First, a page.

Frequently, a cargo load includes relatively delicate cargo that may be prone to destruction if exposed to the wrong environmental conditions, e.g., exposing tropical flowers or bananas to frigid air or chilled/frozen food or fish to tropical temperatures. Consequently, ground storage, cargo trains and aircraft cargo holds all have controlled environments, i.e., they are heated and air conditioned. Unfortunately, while the storage may be environmentally controlled, loading and unloading currently requires holding cargo bay doors open at loaders, at least until a cargo train is unloaded/loaded or the cargo bay is full/empty. Since a typical cargo bay door must be large enough for cargo container or fully loaded 10 foot (305 cm) tall pallets to pass through, holding one or more cargo bay door(s) open makes it difficult to maintain the cargo bay at its desired temperature and humidity. Consequently, this may unintentionally expose the cargo to external environmental conditions that, depending upon location and time of year, may be extreme (e.g., temperature, wind, and rain) and hazardous to the cargo.
Thus, there is a need for protecting air cargo from environmental extremes during loading and unloading and more particularly for maintaining aircraft cargo holds at their intended environmental conditions during transfers to protect the air cargo being transferred from external environmental extremes.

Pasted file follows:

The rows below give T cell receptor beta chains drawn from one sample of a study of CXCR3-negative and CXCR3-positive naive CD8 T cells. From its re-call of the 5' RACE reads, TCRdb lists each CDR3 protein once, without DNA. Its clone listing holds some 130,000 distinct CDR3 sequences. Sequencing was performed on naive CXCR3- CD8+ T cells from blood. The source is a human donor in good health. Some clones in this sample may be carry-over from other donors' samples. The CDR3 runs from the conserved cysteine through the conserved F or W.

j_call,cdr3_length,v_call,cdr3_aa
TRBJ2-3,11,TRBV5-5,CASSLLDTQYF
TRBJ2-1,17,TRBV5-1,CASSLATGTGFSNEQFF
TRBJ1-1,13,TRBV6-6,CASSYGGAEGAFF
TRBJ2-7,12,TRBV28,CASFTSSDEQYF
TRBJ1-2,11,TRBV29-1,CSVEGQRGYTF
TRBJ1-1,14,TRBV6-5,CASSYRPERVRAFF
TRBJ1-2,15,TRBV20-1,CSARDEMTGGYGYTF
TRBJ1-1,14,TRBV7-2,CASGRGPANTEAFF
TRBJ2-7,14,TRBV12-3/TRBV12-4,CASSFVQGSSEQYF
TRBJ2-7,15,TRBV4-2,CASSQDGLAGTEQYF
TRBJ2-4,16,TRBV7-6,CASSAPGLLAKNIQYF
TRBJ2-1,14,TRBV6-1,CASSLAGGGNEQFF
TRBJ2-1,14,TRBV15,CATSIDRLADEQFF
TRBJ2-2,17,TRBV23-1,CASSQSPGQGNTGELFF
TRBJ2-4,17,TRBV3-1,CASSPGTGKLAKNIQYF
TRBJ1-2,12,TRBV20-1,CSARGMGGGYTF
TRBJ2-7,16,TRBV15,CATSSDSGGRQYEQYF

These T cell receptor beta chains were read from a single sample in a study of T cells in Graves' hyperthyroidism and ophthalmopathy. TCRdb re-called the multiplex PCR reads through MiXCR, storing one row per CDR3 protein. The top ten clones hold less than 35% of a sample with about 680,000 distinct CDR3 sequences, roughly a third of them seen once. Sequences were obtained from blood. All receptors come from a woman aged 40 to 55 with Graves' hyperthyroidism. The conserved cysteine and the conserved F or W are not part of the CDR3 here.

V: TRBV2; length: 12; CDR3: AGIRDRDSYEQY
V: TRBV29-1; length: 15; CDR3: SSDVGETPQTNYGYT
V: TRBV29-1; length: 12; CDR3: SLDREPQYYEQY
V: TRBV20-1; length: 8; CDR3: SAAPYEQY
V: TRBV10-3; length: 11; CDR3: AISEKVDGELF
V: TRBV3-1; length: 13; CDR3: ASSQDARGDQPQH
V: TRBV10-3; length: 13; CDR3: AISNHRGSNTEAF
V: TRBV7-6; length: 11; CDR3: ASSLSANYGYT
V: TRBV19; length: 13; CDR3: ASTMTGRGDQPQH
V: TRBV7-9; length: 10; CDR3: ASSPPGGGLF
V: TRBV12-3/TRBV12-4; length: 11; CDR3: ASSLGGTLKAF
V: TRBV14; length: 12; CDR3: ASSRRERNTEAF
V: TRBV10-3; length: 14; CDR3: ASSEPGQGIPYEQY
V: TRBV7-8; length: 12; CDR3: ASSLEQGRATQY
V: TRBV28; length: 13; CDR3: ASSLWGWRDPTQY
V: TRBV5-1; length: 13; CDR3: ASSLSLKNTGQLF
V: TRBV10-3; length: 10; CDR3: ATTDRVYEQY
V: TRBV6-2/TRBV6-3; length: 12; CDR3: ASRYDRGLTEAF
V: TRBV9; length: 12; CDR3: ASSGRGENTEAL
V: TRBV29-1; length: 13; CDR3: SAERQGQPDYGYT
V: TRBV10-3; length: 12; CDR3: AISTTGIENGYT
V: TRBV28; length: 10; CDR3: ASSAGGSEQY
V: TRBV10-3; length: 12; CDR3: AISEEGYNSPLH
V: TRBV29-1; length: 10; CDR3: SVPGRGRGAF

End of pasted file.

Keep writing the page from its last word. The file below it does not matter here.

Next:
An embodiment of the present invention maintains and contains the cargo bay environment of an aircraft even when the cargo bay door is open and cargo is being loaded into or unloaded from the aircraft. Cargo in the cargo hold is protected from harsh and even damaging external conditions to which the cargo might otherwise be exposed with the cargo bay door being open during normal cargo loading/unloading.
More particularly, embodiments of the present invention include an apparatus for controlling the environment of an internal airplane space (such as a cargo hold) during loading and unloading of cargo, a cargo tent for use in such transfers and a method of transfer. A collapsible cargo tent is located on a cargo transfer platform at one end of a mobile cargo lift. The collapsible cargo tent may include a collapsible frame and a cargo loader thermal curtain with a vertical strip curtain in an opening at either end. Also, the cargo tent may include a conformable flexible shield at strip curtain opening. The conformable flexible shield engages the fuselage at the door of an aircraft to form an environmental seal and the cargo loader thermal curtain forms a thermal air lock at the door such that cargo may pass through the airlock with the door open and without exposing the cargo bay to external environment.